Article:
The American Association of Publishers (AAP) recently confirmed that eBooks sales are significantly increasing as paperback and hardcover shipments decline.
Of course, the gradual switch from traditional print to electronic format is not entirely unexpected.
To be sure, paperback/hardcover versus eBook sales are following a very familiar trend, which is made dramatically evident by the closure and disappearance of print newspapers.
Add to that the proliferation of eBook readers like Amazon’s Kindle, as well as the phenomenal growth of the iPad, and it becomes clear why eBooks are experiencing rising sales.
So what are the numbers?
Well, based on AAP’s report, eBook sales in January 2011 soared to $69.9 million when compared to $32.4 million in January 2010 – a 115.8% increase.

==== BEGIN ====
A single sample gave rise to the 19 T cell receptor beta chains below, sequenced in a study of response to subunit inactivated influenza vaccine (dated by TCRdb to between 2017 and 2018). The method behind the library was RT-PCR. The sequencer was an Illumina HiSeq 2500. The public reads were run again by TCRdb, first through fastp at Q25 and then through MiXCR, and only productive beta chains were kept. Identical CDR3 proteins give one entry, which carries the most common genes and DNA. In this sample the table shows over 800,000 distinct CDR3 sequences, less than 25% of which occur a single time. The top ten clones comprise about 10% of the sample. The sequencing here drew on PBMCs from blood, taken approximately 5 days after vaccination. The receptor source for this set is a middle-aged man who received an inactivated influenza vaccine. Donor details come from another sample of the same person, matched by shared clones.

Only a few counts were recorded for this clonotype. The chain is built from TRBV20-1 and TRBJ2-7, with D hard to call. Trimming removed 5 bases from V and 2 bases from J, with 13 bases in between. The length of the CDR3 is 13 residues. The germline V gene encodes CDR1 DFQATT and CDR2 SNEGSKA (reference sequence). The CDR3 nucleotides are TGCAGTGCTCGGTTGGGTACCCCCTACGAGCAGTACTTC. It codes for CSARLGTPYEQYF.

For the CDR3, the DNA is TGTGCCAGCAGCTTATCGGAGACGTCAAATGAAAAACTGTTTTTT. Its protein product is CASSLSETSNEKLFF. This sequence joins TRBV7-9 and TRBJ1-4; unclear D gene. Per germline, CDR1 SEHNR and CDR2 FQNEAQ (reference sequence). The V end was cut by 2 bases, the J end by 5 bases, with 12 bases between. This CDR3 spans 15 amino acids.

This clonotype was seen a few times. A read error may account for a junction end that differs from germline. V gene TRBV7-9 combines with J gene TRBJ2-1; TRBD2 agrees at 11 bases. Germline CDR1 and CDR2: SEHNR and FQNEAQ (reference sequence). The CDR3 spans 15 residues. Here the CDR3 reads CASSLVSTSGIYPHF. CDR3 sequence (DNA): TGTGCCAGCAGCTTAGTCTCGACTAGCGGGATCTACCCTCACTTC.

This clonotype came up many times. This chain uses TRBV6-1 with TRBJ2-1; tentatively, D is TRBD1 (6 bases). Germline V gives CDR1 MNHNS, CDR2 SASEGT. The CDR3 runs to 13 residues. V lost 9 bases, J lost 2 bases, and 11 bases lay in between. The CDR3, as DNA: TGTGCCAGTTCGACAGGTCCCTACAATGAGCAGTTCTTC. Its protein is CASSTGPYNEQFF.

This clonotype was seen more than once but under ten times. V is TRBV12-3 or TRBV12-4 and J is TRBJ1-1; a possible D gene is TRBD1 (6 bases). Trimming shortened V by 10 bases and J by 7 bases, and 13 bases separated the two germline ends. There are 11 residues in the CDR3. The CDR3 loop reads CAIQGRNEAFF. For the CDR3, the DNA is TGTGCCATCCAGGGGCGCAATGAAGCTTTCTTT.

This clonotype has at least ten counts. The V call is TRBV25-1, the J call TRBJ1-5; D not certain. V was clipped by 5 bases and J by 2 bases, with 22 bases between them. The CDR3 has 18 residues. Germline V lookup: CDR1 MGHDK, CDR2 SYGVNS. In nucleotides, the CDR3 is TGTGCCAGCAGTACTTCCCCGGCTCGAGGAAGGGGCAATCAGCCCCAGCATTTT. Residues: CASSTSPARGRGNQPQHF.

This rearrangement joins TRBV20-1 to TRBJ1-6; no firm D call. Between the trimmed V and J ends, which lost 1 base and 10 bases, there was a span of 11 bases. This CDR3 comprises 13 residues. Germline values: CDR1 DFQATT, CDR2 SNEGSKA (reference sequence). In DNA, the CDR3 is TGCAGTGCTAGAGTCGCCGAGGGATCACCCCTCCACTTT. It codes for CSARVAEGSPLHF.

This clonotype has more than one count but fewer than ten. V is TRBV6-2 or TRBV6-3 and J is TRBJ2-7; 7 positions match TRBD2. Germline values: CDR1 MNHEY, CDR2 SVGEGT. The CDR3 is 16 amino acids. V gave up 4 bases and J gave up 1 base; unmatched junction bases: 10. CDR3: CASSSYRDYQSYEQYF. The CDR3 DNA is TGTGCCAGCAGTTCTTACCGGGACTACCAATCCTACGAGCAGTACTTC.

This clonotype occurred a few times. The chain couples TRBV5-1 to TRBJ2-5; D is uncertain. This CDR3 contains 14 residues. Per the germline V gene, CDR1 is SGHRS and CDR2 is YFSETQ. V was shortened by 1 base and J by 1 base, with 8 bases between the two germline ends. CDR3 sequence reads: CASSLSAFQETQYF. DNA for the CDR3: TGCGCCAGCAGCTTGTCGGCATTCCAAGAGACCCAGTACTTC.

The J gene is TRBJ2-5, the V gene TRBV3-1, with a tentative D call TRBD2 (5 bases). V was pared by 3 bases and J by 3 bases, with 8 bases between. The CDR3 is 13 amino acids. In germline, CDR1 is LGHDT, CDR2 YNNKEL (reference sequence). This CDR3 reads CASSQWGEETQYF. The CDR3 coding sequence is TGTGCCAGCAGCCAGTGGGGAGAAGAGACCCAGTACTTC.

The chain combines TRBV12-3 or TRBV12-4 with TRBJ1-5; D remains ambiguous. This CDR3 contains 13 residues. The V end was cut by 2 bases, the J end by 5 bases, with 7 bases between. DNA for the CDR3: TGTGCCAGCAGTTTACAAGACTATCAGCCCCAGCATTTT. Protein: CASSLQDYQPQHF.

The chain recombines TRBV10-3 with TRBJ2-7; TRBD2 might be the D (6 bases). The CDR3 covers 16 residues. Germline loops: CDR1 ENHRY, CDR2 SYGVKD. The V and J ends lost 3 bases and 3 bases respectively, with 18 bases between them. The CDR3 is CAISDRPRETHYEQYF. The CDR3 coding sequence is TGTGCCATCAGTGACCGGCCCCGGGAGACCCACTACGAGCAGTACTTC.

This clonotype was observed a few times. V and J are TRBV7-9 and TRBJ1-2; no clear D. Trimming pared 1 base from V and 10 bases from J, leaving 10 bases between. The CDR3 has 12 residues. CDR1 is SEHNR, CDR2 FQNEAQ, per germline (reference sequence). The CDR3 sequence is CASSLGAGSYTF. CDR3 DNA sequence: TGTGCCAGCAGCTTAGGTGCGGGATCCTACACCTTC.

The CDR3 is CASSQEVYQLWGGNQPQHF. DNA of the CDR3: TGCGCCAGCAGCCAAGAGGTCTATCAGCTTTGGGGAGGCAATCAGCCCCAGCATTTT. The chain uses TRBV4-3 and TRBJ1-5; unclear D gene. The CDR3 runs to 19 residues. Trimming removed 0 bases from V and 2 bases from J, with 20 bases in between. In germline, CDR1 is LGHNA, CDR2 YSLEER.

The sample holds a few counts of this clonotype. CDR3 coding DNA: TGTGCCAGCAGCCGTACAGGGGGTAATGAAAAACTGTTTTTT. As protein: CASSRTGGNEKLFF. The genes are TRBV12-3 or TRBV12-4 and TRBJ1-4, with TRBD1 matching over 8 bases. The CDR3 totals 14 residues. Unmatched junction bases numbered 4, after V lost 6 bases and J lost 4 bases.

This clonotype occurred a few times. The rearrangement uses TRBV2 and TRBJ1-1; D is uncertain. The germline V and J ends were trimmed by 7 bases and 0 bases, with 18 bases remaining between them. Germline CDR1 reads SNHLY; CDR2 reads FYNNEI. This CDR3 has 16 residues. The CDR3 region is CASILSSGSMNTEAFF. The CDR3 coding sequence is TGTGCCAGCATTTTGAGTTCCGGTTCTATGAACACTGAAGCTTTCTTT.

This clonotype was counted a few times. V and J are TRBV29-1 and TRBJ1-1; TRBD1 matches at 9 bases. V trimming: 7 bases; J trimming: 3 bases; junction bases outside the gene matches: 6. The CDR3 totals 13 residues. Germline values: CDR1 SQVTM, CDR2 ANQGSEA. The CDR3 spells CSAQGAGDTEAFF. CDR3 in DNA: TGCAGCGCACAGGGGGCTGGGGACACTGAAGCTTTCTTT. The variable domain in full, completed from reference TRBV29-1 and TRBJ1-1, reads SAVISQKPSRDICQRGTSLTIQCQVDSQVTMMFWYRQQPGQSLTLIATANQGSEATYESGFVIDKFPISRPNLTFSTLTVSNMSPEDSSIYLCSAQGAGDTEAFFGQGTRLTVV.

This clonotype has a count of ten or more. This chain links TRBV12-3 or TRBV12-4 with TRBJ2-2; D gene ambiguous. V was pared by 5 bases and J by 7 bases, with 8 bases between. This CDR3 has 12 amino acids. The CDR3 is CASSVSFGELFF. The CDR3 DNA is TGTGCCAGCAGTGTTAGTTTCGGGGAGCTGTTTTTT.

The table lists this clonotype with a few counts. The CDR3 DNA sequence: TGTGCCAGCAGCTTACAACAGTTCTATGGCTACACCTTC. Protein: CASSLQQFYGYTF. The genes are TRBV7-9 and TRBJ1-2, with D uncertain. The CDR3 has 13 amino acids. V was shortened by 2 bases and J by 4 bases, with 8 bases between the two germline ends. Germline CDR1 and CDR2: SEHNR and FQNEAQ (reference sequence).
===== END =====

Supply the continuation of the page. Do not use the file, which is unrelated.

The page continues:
But closer scrutiny of the numbers illustrates one cannot summarily conclude growth in eBook sales necessarily means more books are being sold.
It is also unclear whether the eBook sales are the result of a new book reading audience roped in by the convenience of eBook readers, or if seasoned paperback and hardcover readers are going electronic.
Overall, sales dropped (albeit marginally) to $805 million from $821.5 million in 2010, registering a 1.9% decline.
Even more fascinating is the performance of certain demographics. For example, the adult paperback market fell 20% and adult hardcover dropped by 11%.
Sales of children’s paperback and hard cover also decreased, but by a somewhat lighter 17.7% and 2%, respectively.
Meanwhile, online audio book sales experienced 8.8% growth, contributing to overall eBook sales – even though they currently form a small proportion of the entire eBooks market.
Clearly, book reading habits are evolving. As such, publishers have to determine ways of adapting to the new eBook paradigm by developing fresh licensing and pricing models.